The need for effective socio‐economic mechanisms of adaptation to global climate instability is now firmly acknowledged as one of the greatest challenges facing humanity in the 21st century. The great time‐depth of past human‐environment interaction available through Archaeology and Palaeoecology is now being increasingly sought by scientists and policy‐makers to provide a crucial perspective on the way we understand and model the effects of global climate change, and in creating ways to respond to it.
The dispersal and colonization of much of the globe by early human groups during the last 120,000 years, and the way humanity has responded and adapted to the often sustained climatic instability of this period, is likely to have been a major contributor in the emergence, diversity and success of behavioural traits among Homo sapiens populations.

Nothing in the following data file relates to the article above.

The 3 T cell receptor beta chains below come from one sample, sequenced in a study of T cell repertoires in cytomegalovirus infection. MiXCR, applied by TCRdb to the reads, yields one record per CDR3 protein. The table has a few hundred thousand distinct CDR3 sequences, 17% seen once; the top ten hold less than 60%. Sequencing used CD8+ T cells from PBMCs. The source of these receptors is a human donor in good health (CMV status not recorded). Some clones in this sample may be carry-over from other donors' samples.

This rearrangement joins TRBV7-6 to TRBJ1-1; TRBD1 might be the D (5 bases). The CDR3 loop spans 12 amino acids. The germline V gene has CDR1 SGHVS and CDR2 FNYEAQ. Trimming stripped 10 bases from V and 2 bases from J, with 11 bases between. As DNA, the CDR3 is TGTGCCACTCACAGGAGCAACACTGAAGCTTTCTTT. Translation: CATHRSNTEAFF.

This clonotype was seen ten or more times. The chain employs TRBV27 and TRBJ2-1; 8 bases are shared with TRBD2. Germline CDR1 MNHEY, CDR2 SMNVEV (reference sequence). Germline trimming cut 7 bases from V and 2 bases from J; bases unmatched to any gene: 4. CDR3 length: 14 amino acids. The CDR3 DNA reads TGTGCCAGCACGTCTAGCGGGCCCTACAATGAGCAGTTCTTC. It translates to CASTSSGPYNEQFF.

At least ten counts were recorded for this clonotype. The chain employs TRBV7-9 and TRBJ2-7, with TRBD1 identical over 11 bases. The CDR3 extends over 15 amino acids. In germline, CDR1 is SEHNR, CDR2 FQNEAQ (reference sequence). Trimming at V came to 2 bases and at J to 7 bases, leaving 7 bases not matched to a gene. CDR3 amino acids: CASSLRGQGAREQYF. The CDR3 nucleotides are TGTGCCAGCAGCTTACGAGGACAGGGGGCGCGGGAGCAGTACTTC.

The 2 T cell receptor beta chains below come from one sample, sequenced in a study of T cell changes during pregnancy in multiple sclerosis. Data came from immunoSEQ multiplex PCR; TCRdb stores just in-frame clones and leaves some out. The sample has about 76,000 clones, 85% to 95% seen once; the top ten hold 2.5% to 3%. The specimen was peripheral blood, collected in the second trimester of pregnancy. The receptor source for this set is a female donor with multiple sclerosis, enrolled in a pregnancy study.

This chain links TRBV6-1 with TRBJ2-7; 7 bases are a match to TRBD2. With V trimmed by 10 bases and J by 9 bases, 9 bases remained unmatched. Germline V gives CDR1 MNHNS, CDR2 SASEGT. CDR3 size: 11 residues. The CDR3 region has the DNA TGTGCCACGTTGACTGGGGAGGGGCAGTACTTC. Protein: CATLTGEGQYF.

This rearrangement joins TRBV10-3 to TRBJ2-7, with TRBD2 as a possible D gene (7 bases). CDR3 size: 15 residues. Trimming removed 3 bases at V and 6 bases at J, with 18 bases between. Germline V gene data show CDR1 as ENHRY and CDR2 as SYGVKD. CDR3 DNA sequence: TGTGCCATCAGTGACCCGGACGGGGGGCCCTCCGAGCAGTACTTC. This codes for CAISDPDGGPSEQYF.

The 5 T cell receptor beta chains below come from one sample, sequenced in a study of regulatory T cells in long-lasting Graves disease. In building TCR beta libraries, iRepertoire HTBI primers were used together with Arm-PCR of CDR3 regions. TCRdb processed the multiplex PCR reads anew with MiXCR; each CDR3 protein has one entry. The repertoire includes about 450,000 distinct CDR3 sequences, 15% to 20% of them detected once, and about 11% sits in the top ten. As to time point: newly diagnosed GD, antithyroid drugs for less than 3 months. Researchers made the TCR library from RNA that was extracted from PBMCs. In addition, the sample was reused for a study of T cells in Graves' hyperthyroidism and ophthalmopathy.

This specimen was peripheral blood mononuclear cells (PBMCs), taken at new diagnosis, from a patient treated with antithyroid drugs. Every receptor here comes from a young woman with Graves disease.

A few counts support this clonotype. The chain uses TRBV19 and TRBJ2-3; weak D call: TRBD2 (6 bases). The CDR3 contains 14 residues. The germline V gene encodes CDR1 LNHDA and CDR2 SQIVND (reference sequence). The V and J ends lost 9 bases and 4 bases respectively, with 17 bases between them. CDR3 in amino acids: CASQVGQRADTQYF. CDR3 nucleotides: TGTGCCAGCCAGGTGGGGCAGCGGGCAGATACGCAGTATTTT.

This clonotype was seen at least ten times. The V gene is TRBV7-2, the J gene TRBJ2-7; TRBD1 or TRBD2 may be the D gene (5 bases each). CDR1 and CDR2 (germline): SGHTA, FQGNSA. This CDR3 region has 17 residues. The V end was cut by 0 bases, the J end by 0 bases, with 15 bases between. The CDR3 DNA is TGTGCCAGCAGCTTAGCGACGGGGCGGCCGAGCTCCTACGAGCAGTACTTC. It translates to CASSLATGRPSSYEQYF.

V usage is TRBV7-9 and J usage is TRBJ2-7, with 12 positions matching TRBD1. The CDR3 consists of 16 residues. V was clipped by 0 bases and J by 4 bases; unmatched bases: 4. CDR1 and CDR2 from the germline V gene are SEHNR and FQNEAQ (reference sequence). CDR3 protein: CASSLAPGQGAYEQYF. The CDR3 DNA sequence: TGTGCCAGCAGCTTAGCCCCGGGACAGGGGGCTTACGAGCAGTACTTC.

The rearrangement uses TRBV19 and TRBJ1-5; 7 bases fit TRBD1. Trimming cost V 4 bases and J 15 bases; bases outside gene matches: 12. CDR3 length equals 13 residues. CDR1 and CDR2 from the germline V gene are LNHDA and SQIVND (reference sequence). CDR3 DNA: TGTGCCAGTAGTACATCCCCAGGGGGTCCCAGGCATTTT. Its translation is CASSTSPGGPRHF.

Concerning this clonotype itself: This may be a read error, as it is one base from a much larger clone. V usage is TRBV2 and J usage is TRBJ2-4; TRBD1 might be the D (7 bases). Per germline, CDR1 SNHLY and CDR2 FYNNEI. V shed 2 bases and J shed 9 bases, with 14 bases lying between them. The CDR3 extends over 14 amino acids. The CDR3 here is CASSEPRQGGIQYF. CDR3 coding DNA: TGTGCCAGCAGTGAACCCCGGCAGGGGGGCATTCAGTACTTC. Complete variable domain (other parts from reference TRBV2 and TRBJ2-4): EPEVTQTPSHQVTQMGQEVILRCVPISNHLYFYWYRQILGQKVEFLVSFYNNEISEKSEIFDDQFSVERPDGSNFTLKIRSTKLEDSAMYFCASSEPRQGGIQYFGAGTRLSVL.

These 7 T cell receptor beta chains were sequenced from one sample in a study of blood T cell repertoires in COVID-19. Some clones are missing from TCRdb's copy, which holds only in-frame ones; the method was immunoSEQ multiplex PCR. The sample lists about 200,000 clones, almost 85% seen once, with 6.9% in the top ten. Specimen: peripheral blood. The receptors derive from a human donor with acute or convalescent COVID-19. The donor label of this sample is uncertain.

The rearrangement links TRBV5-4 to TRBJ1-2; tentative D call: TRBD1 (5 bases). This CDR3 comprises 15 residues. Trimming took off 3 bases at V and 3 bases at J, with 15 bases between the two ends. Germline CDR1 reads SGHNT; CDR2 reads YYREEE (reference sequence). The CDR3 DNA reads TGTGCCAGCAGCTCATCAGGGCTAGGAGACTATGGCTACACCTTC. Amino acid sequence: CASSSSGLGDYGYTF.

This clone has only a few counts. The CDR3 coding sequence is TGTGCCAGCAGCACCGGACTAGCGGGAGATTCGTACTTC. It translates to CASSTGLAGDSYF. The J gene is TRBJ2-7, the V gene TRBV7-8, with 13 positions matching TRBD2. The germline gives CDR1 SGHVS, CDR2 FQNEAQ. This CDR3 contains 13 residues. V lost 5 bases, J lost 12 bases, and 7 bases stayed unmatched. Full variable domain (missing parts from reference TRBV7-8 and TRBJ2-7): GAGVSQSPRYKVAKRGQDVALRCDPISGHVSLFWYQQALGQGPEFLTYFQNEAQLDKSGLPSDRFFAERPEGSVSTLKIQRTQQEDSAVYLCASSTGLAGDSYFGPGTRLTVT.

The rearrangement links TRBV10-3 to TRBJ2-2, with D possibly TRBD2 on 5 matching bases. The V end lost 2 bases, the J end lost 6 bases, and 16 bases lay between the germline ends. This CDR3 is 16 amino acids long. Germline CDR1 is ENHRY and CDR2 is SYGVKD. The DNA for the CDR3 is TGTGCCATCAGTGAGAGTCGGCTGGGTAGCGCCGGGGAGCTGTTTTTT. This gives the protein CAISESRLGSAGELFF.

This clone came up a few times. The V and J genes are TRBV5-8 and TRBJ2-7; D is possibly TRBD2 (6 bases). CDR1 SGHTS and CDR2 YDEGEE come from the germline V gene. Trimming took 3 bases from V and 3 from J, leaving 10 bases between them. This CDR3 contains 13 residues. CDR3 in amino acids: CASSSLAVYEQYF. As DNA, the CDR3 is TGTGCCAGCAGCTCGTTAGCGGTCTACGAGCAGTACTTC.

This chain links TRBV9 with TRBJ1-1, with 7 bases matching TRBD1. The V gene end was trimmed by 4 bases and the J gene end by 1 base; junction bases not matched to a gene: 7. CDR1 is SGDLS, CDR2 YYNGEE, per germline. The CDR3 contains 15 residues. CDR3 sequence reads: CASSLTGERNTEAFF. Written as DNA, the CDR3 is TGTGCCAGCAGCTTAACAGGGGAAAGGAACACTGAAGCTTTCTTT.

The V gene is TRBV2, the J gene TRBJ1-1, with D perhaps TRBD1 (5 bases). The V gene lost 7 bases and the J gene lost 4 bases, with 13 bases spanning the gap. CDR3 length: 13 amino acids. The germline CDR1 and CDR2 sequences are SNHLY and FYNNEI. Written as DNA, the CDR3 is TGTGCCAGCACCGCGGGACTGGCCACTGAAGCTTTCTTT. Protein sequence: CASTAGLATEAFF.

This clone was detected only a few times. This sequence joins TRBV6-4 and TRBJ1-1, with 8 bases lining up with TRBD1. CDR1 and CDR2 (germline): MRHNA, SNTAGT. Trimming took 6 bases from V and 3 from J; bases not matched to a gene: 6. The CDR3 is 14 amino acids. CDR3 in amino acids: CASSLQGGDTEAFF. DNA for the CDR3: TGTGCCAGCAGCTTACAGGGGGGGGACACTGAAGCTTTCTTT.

In this module we shall examine the Palaeolithic archaeological record of human expansion into a range of global environments (including glacial, tropical, island, desert, newly deglaciated and inundated settings). We shall follow routes taken, some of the driving forces behind migration, and some of the ways that the process of colonizing new environments can be modelled.
The Module will be delivered through a series of lectures and seminar sessions. Within the seminars, students will be expected to contribute to discussions on a range of topics in an effort to develop and focus their critical thinking skills.
Assessment of this Module will be undertaken through the completion of a written essay, a class test, and a critique of a relevant academic article.
Module Co-ordinator: Dr Andrew Shuttleworth
(Image: Tràng An World Heritage site, Ninh Binh, Vietnam – R. Rabett)